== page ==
For some reason, with these cookies, I like them perfectly shaped. I want them to be smooth medallions of cookie perfection. So what I do is wet me fingers a little and slightly—I do mean slightly—flatten them out a bit and smooth out any creases and bumps.
It’s important to wet your fingers so that the cookie doesn’t stick to them.
So we do not want to flatten them out like pancakes, just making them even.
However, this step is completely optional, you don’t have to do it.
Okay, now these are ready to hit the oven.
They are ready to get baked.
Ready to be transformed into golden brown cookies of delight.
These cookies bake rather quickly. But I guess all cookies do huh? They bake for about 10-12 minutes.
And lucky for us, through the magic of the internets, poof, they are done.
That took no time at all!
These pumpkin chocolate chip cookies are more cake-like, and fluffy than other cookies. They will be puffy and moist.
Allow them to cool slightly on the baking sheet.
After a few minutes, transfer the cookies to a rack and allow them to cool completely before storing.
Or you can eat them at this point, warm .
What did I tell you? Did I not promise you a super duper easy recipe for the holidays? You can make these in two seconds.
Okay, I exaggerate. Probably not two seconds, but you can make them really fast. Like in half an hour.
If you are running around like a crazy person on the day of Thanksgiving still looking for something to make? Well make these pumpkin chocolate chip cookies. They’re a perfect treat for all the kiddies. The pumpkin makes the cookies super moist and they’re a real crowd pleaser.
I’m trying very hard to convince you to make them, but something tells me the recipe itself will convince you. Pumpkin, cinnamon and chocolate. Need I say more?
This also concludes our November pumpkin post theme.
I’m sure you, like me, will be happy to make and see something that doesn’t involve pumpkin for a while.
It was fun to think and put together pumpkin recipes, and I hope you all enjoyed them. I also hope you managed to try one if not all three.
Lucky for us they are here, posted on the internets for you, for whenever you want to make something pumpkin-y. But if you are sick and tired of this squash and never want to see it again until next year, like me, well then you’ll be happy to know that December’s posts will not be centered around this orange gourd.
Pumpkin Chocolate Chip Cookies
These cookies can be made with canned pumpkin, but are even better if you make your own purée especially when pumpkins are available at your grocery store. They are a perfect treat for Thanksgiving and a nice change from your normal everyday chocolate chip cookie, but don’t get me wrong, those are good too!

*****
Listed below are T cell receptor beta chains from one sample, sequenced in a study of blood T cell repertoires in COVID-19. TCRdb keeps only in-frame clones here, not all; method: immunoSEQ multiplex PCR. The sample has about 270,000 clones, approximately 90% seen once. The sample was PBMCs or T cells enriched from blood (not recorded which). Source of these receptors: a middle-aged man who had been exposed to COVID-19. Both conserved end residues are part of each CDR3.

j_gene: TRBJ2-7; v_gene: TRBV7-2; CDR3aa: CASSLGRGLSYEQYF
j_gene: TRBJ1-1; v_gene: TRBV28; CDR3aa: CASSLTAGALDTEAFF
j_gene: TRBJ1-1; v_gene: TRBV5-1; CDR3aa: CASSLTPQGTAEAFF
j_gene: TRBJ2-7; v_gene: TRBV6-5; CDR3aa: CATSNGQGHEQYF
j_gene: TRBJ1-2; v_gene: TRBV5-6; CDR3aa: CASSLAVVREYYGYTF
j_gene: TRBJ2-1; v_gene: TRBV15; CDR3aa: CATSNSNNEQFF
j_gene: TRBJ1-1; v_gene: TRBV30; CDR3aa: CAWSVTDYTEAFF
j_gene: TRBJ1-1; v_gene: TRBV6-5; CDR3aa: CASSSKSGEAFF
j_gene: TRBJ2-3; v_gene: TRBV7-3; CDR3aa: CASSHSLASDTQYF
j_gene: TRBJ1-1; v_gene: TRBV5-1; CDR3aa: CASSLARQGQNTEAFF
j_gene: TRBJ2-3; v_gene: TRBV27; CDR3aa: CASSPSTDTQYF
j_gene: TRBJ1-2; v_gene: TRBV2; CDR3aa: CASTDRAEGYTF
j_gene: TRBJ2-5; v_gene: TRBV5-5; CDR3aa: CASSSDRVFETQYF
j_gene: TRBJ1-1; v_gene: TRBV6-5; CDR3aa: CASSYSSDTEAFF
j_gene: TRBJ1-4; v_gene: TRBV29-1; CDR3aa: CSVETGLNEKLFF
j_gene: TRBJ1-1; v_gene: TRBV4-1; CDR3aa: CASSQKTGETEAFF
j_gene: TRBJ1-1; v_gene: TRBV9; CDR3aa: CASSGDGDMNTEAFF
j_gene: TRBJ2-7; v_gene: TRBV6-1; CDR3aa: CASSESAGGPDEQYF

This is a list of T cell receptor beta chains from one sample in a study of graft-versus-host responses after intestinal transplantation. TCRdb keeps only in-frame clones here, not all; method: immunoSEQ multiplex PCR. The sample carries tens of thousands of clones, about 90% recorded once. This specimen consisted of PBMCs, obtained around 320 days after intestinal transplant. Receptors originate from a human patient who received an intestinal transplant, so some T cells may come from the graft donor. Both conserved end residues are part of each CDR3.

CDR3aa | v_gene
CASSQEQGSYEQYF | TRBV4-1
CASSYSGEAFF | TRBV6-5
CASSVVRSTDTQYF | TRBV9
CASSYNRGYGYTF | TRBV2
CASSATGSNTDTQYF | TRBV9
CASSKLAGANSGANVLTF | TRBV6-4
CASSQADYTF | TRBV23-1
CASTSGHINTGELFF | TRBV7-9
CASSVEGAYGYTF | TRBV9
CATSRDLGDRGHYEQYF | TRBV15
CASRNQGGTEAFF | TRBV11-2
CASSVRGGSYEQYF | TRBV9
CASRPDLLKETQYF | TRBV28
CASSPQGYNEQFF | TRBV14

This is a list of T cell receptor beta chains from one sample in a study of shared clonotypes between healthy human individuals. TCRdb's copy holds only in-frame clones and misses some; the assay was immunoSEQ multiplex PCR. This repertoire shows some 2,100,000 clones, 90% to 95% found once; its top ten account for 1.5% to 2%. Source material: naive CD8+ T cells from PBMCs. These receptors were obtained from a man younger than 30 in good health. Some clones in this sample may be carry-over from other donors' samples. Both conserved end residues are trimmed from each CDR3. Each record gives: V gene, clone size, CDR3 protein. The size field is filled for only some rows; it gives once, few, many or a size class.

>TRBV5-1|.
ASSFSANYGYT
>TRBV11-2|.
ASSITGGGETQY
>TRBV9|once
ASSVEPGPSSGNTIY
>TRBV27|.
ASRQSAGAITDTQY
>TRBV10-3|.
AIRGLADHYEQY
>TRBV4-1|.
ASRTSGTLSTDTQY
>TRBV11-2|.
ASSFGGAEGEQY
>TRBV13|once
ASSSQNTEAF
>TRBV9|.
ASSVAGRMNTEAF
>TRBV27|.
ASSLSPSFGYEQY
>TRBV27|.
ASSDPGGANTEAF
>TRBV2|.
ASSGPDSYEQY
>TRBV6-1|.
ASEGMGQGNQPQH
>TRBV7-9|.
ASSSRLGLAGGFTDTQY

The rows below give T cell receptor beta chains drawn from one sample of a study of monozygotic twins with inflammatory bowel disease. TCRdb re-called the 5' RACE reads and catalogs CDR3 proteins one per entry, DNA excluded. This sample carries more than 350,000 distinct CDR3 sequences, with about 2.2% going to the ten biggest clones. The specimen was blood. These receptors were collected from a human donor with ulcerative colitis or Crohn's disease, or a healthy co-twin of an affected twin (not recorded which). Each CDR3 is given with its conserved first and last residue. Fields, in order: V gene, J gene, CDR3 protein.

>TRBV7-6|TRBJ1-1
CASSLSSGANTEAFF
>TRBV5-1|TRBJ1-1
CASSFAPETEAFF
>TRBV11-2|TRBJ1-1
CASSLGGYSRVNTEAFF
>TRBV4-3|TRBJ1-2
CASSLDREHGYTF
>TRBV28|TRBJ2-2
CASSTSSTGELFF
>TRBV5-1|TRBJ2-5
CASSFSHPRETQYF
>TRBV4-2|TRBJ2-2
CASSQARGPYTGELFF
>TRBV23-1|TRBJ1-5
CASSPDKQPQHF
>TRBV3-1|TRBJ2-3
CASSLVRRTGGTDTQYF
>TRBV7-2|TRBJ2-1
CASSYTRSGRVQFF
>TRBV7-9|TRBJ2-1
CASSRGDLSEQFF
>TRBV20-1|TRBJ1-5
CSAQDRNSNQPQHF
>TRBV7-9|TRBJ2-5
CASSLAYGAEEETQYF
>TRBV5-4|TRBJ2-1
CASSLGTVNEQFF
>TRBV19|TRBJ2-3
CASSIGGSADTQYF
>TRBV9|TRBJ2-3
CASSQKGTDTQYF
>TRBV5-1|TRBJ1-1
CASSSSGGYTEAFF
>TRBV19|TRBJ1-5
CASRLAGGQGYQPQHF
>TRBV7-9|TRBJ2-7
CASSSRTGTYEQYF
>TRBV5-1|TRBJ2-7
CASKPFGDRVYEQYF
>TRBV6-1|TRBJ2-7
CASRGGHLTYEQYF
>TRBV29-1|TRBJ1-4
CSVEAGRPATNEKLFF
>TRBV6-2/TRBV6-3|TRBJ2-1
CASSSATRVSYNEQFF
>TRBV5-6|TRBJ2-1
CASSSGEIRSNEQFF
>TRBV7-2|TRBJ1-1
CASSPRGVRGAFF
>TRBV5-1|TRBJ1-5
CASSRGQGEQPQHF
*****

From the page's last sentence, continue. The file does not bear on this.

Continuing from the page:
Yield: 5 dozen cookies
- 1 cup butter, softened at room temperature
- 2 cups granulated sugar
- 2 eggs, at room temperature
- 2 teaspoons vanilla extract
- 1 1/2 cups homemade pumpkin purée, or 1 (15 oz) can pumpkin purée
- 4 cups all-purpose flour
- 1 1/2 teaspoons baking soda
- 1 1/2 teaspoons baking powder
- 1 teaspoon salt
- 1 teaspoon cinnamon
- 1/2 teaspoon nutmeg
- 1/4 teaspoon allspice
- 2 cups semi-sweet chocolate chips
- 1 cup chopped walnuts (optional)
1. Preheat oven to 350° and line two baking sheets with parchment paper, set aside.
2. In the bowl of a stand mixer, or a large bowl if making by hand, cream together the softened butter and granulated sugar. Beat on high for about 5 minutes, until smooth, light, and fluffy.
3. Add the eggs, one at a time, mixing well after each addition. Stir in the vanilla extract and the pumpkin purée. The mixture will appear to be curdled once the pumpkin has been added, but that is normal. Just blend together.
4. In a medium bowl combine (or sift together) the dry ingredients. Combine the flour, baking soda, baking powder, salt, cinnamon, nutmeg, and allspice. Add it to the pumpkin mixture in three batches mixing just until incorporated after each addition. Fold in the chocolate chips, making sure to scrape down the sides and bottom of the bowl well. Mix in the walnuts, if using. With a small ice cream scoop or a tablespoon, drop the cookies in even mounds onto the prepared baking sheets.
5. Bake for about 10 to 12 minutes, rotating the pans halfway through baking to ensure even browning. Bake until the edges begin to brown. Remove from the oven and allow the cookies to cool for a few minutes on the baking sheets before removing to a wire rack to cool completely. Store in an airtight container at room temperature for up to one week. Enjoy!